Bash Prompt Basics

Your bash prompt is that beginning bit of your terminal session.  You can change this to be whatever you like.  Some people like to change it to say <prod> if they are on a production machine, or turn the color red if they have made an update to the git repository they are working in.  There are endless ways to configure this to your liking.

Most people will start with their username, the hostname of the machine they are one, and typically the current working directory, to help add context to where they are in the file system, instead of typing ‘pwd’ every 5 seconds.

The PS1 environment variable is what sets up your bash prompt:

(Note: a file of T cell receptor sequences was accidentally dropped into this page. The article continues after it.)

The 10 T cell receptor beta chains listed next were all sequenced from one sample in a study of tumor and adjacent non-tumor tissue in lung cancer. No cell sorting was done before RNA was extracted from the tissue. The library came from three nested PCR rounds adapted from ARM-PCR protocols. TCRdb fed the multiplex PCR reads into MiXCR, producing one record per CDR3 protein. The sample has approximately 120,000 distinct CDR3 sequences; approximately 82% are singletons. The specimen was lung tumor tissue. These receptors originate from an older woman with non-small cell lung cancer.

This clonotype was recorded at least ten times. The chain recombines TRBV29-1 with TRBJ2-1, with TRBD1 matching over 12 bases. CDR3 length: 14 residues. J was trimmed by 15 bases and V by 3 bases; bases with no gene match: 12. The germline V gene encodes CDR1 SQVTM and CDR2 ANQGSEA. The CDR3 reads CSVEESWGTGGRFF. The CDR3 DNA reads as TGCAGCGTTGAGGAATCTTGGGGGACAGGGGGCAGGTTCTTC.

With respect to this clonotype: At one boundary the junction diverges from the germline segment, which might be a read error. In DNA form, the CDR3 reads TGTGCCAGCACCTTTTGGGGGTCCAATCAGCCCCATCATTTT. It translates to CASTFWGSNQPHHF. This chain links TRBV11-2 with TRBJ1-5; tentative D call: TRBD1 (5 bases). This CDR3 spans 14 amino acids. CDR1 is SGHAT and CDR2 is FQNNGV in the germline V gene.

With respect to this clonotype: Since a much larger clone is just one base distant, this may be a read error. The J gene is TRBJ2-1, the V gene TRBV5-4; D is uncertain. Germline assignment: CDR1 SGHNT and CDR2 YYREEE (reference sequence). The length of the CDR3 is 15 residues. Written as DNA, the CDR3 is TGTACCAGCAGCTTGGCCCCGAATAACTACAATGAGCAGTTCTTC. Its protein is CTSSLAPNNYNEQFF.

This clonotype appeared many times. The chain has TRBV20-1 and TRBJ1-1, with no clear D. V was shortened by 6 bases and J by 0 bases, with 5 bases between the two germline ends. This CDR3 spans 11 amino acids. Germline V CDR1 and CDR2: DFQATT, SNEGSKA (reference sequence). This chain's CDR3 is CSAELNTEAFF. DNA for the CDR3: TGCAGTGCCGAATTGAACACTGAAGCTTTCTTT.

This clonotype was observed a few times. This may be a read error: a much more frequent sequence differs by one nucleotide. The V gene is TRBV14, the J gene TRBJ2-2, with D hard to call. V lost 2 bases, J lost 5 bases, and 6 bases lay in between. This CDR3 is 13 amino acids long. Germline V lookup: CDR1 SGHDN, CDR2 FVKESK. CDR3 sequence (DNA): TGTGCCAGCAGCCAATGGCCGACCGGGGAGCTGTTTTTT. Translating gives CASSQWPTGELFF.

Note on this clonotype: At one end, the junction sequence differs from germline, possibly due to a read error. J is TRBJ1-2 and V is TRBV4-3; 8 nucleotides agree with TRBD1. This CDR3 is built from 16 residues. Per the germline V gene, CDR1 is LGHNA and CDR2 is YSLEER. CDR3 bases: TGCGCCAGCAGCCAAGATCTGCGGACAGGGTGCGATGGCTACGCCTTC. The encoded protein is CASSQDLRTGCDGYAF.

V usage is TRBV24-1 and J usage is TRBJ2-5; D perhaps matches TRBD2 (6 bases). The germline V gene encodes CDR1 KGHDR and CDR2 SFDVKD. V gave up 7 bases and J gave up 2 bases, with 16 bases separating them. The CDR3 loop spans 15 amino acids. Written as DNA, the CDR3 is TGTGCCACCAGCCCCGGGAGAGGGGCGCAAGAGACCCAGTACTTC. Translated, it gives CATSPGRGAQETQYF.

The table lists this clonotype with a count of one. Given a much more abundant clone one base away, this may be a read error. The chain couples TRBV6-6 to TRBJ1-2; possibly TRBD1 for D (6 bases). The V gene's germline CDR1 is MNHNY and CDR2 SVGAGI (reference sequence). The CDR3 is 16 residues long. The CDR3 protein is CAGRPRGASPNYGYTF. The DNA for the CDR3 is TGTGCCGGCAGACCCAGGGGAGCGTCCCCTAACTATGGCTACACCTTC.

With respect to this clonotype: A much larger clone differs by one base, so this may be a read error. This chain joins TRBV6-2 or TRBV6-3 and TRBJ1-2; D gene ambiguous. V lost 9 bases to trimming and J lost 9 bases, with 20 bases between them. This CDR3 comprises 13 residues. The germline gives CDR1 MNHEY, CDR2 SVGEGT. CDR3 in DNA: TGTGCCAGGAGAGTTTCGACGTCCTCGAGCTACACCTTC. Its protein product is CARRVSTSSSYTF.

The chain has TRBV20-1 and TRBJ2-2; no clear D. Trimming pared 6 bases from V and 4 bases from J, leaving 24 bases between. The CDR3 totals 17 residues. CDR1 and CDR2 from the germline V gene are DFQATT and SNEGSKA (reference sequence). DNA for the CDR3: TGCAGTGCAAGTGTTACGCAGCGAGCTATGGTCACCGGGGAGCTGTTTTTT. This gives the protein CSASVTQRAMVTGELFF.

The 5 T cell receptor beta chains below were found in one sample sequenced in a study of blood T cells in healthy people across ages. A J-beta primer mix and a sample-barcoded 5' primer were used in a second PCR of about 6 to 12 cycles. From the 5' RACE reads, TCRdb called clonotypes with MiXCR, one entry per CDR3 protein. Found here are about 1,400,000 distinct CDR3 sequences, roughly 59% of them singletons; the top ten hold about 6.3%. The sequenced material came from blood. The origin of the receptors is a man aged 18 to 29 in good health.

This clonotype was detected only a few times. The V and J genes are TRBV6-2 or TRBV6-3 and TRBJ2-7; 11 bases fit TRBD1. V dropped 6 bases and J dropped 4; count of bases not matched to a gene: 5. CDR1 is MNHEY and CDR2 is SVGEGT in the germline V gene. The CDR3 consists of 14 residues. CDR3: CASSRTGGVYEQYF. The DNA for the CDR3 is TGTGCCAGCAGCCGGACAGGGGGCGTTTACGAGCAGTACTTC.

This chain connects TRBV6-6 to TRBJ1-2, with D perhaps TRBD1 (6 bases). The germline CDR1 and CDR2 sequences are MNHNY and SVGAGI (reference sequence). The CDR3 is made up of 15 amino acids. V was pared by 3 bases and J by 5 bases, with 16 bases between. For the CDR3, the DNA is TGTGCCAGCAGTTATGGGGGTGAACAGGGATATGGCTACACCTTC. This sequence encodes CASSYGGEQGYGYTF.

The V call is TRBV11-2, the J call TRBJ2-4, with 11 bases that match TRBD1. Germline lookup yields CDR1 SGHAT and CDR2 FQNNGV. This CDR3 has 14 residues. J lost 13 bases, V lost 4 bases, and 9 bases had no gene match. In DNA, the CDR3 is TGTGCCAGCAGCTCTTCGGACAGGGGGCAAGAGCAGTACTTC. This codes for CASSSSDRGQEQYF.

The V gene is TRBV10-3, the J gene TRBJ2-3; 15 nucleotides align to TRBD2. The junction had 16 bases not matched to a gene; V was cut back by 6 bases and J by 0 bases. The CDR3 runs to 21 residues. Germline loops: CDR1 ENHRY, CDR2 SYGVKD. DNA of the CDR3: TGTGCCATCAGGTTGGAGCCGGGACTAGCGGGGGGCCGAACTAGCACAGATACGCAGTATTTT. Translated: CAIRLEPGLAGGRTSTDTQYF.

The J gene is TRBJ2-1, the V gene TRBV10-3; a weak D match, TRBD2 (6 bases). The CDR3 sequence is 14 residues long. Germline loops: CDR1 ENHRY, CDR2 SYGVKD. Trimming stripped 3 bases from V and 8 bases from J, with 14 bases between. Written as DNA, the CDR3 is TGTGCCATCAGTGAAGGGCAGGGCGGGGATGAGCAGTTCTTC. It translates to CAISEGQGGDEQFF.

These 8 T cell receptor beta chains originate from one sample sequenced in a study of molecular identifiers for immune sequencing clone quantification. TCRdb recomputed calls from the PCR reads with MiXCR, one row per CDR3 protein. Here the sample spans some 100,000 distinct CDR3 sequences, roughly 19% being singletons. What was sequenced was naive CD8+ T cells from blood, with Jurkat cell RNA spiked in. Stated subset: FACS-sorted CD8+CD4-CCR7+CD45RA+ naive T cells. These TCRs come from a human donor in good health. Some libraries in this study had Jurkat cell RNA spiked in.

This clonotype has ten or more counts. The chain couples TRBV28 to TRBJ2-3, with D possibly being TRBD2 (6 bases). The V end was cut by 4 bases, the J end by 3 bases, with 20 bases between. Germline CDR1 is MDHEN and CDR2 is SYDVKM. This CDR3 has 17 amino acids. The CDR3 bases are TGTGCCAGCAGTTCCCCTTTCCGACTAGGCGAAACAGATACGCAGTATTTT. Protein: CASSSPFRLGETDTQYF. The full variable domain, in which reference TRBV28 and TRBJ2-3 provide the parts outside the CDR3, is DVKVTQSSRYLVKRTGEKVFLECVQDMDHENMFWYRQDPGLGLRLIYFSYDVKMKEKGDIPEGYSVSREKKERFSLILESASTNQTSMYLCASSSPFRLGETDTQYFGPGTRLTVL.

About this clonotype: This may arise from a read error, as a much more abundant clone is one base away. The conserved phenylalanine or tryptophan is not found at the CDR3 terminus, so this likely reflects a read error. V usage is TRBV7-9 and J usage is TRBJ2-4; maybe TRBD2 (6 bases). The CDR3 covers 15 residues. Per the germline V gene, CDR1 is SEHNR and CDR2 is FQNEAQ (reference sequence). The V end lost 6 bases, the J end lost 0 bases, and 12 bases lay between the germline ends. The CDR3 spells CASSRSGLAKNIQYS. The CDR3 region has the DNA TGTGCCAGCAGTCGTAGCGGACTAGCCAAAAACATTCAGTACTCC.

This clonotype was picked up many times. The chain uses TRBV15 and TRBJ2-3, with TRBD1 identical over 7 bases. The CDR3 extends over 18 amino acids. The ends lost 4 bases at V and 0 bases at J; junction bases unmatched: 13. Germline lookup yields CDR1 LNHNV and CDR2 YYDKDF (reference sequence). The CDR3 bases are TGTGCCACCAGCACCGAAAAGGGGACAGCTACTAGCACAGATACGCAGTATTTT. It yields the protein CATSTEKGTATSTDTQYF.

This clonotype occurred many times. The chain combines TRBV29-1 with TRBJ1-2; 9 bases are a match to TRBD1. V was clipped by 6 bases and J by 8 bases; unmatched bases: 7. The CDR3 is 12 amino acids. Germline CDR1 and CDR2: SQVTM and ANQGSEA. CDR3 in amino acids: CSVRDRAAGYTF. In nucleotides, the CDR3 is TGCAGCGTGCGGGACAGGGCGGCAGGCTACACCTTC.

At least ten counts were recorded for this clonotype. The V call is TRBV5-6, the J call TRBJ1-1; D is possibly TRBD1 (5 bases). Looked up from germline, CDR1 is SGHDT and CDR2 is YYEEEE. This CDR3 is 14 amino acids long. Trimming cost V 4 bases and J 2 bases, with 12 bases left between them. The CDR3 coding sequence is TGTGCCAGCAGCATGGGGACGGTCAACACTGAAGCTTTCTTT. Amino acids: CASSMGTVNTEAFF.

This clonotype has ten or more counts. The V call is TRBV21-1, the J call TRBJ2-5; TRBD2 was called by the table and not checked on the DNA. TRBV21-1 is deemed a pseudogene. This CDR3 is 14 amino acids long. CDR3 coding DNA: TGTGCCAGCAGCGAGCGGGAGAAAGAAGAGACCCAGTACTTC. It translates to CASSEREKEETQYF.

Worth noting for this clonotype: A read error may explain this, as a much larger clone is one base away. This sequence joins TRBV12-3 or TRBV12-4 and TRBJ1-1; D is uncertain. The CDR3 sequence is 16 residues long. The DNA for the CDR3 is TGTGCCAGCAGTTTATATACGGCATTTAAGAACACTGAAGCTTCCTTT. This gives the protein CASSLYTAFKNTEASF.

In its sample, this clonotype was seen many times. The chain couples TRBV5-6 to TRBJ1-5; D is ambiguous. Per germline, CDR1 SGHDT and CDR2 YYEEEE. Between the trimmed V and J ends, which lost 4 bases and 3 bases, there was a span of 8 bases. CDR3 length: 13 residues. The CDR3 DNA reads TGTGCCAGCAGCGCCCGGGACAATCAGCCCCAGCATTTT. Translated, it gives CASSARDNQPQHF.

\u = username

\h = hostname

\w = current working directory


You can save this PS1 variable in several different places, depending on your usecase.  If you have root access, you can change the PS1 variable for everyone on that server.  It is typical to only change your own PS1

Typically, you are going to want to set this in your own ~/.bashrc file

If you want this PS1 set for everyone on the system, you can set it in /etc/bashrc, of /etc/profile.d/

Here are some cool suggestions to customize your PS1 to work with the git:


For more info see the “PROMPTING” section in the bash man page:

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